In the said co-pending application I have mentioned a specific proportion for each element and have described how they are mixed, and while it is mentioned therein that this formula may be varied considerably,
my subsequent experience with this material confirms the statement.
To this dry mixture there is subsequently added the fluid constituent of a cement. I have found that' the shredded wool, the
filler, the colorin i ent and the d cement element naypgnmied in a wide variety of roportions and still rovide substantially t e same results provided that the percentage of wool is suflicient to make the u final product li' ht wei ht and porous, while the amount of ry an wet cement constituents as a total should be limited so that they Ado not fill the major amount of interstices between the grains and libres of the wool I0 and filler.
The wool, filler, coloring pigment and dry cement element are all tumbled together and the resultant dry roduct is composed of a multiplicity7 of wa s of wool each surround- 65 ed by an slightly impregnated 7with its share of the dry cement constituent, color, and iller, respectively.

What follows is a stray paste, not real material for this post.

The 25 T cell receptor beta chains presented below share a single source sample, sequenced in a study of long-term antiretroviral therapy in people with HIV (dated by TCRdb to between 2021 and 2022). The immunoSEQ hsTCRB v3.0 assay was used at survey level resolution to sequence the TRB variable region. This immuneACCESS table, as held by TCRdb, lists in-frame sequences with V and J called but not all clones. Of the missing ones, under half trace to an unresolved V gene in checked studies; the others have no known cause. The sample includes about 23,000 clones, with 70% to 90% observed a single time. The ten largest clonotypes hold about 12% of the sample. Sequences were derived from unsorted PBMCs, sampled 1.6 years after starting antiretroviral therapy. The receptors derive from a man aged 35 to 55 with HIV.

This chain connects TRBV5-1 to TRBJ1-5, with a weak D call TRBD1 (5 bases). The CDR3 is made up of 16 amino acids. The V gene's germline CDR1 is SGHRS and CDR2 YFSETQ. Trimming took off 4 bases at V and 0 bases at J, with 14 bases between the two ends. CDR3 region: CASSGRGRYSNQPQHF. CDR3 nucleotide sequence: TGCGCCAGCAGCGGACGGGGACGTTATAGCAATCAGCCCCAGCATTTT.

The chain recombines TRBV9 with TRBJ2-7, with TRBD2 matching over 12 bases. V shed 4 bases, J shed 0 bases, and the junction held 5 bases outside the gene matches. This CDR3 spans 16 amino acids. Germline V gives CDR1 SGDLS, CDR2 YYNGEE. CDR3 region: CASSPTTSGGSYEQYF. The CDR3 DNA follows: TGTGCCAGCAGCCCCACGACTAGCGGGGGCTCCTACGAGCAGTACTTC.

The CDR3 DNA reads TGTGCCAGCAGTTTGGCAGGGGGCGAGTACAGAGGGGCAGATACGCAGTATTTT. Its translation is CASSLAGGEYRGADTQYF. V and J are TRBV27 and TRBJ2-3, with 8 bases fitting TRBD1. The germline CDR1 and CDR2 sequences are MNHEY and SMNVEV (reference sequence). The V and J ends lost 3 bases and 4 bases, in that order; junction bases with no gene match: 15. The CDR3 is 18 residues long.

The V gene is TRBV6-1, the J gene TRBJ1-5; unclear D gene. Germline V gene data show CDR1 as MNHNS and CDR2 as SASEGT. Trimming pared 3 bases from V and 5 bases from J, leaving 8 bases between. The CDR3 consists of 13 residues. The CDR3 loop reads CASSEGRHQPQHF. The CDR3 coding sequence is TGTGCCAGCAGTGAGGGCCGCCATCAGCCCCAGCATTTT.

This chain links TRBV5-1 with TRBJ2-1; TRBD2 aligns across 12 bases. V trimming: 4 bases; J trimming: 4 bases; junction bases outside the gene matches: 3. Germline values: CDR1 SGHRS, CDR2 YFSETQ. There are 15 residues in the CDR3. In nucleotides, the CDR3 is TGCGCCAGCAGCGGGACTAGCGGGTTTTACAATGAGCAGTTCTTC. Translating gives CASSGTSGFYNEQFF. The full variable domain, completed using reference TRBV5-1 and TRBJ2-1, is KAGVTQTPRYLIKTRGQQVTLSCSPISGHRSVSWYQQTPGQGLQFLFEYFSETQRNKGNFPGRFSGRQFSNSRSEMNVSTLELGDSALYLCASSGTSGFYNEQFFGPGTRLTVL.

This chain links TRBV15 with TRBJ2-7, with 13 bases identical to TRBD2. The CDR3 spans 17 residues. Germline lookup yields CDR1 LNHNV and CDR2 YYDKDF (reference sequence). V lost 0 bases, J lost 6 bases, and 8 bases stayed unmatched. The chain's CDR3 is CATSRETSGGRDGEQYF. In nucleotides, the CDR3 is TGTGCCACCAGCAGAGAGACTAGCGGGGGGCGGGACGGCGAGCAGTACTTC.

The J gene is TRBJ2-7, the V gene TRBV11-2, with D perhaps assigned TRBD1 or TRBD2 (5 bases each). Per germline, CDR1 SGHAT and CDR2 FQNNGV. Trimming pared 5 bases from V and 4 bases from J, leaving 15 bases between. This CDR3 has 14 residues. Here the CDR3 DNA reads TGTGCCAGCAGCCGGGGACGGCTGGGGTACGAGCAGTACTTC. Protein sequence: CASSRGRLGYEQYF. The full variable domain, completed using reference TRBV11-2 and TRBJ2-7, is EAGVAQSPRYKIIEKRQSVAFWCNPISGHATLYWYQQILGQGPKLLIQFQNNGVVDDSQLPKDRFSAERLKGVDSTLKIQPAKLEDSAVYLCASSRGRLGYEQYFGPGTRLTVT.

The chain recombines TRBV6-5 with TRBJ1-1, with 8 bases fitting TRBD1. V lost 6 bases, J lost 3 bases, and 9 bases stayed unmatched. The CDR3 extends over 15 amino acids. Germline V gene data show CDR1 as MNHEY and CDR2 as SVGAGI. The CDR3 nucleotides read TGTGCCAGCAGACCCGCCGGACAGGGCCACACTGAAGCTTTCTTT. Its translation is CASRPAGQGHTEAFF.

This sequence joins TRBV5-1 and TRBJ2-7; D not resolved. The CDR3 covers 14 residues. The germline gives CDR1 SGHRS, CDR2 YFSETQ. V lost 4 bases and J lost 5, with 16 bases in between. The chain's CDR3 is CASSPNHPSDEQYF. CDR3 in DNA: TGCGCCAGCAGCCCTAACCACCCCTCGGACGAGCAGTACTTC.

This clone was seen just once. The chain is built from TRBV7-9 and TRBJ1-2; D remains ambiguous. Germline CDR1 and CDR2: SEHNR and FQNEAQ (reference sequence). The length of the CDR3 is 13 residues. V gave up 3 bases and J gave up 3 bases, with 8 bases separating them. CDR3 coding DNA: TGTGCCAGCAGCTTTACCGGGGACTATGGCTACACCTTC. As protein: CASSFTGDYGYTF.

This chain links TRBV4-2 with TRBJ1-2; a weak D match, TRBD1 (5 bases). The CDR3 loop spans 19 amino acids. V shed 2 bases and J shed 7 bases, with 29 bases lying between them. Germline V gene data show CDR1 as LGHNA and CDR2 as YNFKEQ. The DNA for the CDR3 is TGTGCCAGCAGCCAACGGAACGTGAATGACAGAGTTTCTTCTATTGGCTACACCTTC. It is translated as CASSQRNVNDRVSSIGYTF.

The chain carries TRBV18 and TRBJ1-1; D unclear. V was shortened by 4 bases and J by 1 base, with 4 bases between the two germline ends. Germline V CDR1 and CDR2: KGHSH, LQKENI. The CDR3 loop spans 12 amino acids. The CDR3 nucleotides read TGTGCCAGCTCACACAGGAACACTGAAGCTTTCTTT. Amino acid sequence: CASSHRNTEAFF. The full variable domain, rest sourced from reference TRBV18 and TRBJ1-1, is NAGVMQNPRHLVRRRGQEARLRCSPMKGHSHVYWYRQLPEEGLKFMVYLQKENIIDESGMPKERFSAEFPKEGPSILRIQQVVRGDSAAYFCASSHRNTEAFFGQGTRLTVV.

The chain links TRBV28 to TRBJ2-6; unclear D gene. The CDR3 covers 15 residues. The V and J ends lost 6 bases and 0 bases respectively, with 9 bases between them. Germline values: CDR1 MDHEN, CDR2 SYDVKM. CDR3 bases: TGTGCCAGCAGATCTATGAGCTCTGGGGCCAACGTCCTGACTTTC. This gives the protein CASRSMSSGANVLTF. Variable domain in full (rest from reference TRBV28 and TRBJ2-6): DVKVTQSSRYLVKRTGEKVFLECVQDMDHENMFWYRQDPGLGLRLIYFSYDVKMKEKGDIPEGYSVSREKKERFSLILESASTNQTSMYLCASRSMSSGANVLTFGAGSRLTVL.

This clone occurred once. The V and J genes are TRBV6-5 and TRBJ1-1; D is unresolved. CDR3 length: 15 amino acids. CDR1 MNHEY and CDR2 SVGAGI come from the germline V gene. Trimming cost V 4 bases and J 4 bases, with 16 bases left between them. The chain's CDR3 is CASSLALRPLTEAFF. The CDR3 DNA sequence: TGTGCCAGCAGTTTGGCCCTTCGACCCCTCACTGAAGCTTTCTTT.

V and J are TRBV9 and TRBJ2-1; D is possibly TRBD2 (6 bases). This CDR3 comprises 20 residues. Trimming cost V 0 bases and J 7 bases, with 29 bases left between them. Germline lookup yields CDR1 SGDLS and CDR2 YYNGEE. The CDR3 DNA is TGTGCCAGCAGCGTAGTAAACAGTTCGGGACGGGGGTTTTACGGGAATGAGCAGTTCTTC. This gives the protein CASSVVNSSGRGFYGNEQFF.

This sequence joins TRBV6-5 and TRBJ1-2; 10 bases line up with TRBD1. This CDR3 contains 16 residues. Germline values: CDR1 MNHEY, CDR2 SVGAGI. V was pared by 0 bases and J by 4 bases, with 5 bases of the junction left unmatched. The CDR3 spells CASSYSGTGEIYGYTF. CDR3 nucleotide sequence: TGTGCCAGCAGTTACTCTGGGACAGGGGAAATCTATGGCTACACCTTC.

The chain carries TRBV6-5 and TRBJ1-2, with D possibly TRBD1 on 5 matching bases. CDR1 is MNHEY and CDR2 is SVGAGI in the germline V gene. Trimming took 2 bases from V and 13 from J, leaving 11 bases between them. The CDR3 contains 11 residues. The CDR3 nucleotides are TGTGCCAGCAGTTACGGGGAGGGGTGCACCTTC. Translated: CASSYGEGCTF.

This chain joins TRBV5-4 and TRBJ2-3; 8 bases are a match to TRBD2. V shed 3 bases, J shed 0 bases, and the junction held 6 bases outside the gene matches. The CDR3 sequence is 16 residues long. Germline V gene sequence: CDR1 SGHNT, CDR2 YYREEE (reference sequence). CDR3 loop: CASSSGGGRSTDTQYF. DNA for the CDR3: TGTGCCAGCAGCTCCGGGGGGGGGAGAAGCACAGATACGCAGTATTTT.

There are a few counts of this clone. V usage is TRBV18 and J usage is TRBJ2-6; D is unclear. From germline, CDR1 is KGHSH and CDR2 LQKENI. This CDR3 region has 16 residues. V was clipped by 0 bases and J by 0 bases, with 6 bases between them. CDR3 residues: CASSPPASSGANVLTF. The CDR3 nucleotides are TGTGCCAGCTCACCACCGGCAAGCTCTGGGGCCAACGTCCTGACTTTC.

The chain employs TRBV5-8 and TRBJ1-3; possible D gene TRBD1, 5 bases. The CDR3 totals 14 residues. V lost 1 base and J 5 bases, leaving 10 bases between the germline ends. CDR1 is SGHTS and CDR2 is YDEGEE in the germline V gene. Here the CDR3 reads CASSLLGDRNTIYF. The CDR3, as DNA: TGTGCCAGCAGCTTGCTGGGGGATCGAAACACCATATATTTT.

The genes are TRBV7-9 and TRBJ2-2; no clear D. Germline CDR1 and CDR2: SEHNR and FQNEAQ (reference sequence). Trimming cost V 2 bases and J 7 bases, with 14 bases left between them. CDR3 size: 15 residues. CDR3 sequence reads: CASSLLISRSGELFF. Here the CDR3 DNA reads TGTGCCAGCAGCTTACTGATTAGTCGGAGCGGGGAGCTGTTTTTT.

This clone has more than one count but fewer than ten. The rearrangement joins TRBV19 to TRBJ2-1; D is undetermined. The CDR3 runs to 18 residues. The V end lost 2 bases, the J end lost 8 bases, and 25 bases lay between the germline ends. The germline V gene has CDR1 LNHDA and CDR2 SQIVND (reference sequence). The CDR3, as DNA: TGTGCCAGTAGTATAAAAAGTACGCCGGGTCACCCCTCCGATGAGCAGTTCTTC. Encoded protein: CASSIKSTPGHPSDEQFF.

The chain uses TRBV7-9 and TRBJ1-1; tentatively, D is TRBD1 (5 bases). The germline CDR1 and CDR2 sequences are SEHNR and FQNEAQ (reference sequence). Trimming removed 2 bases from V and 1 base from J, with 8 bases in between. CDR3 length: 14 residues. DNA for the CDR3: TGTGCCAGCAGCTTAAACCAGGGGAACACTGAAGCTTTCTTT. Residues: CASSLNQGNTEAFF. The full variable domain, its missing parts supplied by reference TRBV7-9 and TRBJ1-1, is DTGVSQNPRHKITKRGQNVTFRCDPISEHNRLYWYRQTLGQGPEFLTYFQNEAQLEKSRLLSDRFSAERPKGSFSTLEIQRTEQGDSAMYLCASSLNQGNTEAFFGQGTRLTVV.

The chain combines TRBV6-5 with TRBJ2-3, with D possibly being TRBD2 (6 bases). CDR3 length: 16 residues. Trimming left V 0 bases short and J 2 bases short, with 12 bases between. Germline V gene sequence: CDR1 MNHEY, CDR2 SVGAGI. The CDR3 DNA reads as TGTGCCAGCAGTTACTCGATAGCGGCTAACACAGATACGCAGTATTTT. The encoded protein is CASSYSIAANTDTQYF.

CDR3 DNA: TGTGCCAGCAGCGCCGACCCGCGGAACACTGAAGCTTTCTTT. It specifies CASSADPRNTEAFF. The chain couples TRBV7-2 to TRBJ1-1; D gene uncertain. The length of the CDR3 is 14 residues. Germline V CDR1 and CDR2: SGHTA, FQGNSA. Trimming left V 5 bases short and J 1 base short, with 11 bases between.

This dry,'loose material may be kept in stock over any period of time and a variety 'l0 of colors may be kept in stock.
If tile of all one color are to be made from this material, the material of that color is selected and ut through the process now to be described? If, however, a tile of clouded or variegated color eilect is to be produced, the various colors of the aforesaid material are selected and mixed in proper proportion. This admixt-ure of different colors may be done either when the above mentioned dry product is taken from stock, or this admixture may be accomplished at any later time in the process now to be described.